On today's program: DNA excavated from a nearby rockshelter could tell us about humanity 19,000 years ago; how the once-lost running buffalo clover has rebounded; why Pennsylvania is suing the family behind Purdue Pharma; and Pittsburgh ranks among the most sustainable for its building practices.
What we could learn from human DNA at the Meadowcroft Rockshelter
(00:00 — 12:28)
Researchers are hoping traces of human DNA is still lurking in the sediment at the Meadowcroft Rockshelter and Historic Village, among the oldest sites of human habitation in North America. The shelter, located near Avella in Jefferson Township, overlooks Cross Creek in Washington County.
Director of archaeology James Adovasio says they're awaiting results from sediment samples sent this month to the Centre for Geogenetics in Denmark. If DNA is found, researchers hope to learn whether it shows a transition from the late Ice Age to the modern era and determine when and how humans came to the Americas. Adovasio says some answers could arrive as soon as October.
Meet the little green clover that beat the odds
(13:38 — 17:38)
One very sensitive species of clover was thought to be extinct until biologist Rodney Bartgis found it in West Virginia 30 years ago. Glynis Board, a reporter for the Ohio Valley Resource, spoke with Bartgis about his rediscovery of Running Buffalo clover and how it has recovered. Many are on public lands or they’re on private land with conservation agreements.
Shapiro calls Purdue Pharma settlement "a slap in the face"
(17:39 — 25:00)
Pennsylvania Attorney General Josh Shapiro has filed a lawsuit alleging members of the family that owns drug maker Purdue Pharma are personally liable “for the devastation of the opioid crisis.” The announcement comes after the company reached a tentative deal to settle thousands of lawsuits alleging the company fueled the drug addiction crisis.
Attorneys involved in the settlement say the Sackler family, which owns the privately-held drug company, will pay roughly $3 billion dollars in cash over several years and relinquish control of the company. Shapiro tells The Confluence that isn't enough.
"I want to reach into the pockets of these sanctimonious billionares and pull some money out and return it to the people of Pennsylvania who have been so harmed," he says.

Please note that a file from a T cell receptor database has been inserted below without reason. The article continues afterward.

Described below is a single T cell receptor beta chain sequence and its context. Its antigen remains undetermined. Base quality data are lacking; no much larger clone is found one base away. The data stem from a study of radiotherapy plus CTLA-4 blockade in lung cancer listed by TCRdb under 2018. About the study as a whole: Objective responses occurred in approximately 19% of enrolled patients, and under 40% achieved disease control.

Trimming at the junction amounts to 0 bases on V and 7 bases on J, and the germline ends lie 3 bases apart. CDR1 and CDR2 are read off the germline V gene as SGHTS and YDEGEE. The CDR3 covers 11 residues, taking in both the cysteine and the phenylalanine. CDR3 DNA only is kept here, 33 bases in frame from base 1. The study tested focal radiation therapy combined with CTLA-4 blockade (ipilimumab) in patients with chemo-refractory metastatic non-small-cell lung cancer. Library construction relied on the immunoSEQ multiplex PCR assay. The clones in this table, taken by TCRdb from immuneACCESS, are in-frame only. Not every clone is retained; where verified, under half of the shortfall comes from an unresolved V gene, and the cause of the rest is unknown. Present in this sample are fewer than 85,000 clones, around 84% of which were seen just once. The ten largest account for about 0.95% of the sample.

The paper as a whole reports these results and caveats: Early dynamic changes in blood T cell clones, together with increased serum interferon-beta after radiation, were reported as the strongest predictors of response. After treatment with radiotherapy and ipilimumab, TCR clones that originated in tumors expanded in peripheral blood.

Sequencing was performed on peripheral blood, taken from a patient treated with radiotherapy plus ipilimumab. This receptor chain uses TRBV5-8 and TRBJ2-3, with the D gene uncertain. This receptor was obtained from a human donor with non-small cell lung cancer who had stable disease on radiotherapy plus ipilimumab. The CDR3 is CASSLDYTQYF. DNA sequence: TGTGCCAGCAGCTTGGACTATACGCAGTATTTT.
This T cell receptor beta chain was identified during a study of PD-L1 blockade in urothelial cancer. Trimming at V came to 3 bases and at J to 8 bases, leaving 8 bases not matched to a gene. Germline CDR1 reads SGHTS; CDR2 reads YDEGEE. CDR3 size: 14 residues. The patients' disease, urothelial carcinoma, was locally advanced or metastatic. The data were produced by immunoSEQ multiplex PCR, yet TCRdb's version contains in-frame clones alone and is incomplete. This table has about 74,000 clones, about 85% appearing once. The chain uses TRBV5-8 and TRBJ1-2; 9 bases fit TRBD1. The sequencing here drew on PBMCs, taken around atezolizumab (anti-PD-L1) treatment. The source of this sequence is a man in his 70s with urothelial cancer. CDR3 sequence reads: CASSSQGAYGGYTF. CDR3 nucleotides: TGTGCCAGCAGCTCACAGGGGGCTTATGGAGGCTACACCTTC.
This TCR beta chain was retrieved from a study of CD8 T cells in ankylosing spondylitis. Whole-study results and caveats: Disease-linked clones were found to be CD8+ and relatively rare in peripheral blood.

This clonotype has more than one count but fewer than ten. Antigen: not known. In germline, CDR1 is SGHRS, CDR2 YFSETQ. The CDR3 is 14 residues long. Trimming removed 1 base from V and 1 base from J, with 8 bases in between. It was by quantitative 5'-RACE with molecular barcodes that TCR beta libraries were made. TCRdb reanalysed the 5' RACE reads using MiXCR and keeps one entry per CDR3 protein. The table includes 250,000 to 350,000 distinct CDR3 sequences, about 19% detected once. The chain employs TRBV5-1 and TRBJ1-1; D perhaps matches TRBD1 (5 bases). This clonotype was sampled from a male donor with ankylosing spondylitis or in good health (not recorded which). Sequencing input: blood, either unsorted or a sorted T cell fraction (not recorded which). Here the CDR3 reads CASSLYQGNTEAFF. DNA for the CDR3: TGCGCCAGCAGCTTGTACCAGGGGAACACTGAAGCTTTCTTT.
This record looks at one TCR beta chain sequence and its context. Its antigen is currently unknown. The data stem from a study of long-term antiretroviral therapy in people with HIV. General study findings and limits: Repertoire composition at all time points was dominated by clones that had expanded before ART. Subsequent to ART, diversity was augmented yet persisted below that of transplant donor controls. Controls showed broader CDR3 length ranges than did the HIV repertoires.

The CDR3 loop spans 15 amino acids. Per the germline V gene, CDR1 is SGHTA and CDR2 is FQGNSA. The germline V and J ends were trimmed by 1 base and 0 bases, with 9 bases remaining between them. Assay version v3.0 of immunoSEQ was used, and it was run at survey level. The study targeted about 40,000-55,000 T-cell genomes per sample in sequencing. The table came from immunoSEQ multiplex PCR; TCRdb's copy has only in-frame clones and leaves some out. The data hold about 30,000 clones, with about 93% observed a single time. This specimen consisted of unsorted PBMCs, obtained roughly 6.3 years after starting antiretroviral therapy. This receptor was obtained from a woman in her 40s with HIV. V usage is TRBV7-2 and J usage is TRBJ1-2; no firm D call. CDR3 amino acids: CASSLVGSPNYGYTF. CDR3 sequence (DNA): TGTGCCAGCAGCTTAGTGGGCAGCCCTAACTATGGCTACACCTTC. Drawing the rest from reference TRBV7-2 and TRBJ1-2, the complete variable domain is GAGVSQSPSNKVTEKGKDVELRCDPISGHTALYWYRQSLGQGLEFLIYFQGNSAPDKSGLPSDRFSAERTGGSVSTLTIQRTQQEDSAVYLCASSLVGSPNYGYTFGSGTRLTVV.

The deal announced earlier this week would not compel the Sackler family to admit wrongdoing in the opioid epidemic. Shapiro also takes issue with that.
“I think it is important that they be held accountable, that there be transparency in the process, and that Pennsylvanians who are in need of resources to treat the disease of addiction have those resources,” he tells The Confluence.
Shapiro has a separate pending lawsuit against Purdue Pharma. Officials there have not yet responded to a request for comment.
Pittsburgh's commitment to sustainable buildings gets global honor
(25:03 — 38:47)
Pittsburgh is set to be declared the fourth-ever U.N. Center of Excellence of High Performance Buildings. The designation commits the Green Building Alliance to create tangible solutions to the UN Sustainable Development Goals through trainings, networking, technical assistance, research and advocating for changes in policy.
Alliance director Jenna Cramer joins Scott Foster, the United Nations' director of sustainable energy, who says buildings like Phipps Conservatory's Center for Sustainable Landscapes and the Frick Environmental Center are part of what earned the region the designation.
Cramer says Pittsburgh also boasts the largest 2030 District in the world, with more than 700 buildings (84.8 million square feet) regionally committed to a 50% reduction in energy use, water consumption and transportation emissions by 2030.
The Confluence, where the news comes together, is 90.5 WESA’s daily news program. Tune in weekdays at 9 a.m. to hear newsmakers and innovators take an in-depth look at stories important to the Pittsburgh region. Find more episodes of The Confluence here or wherever you get your podcasts.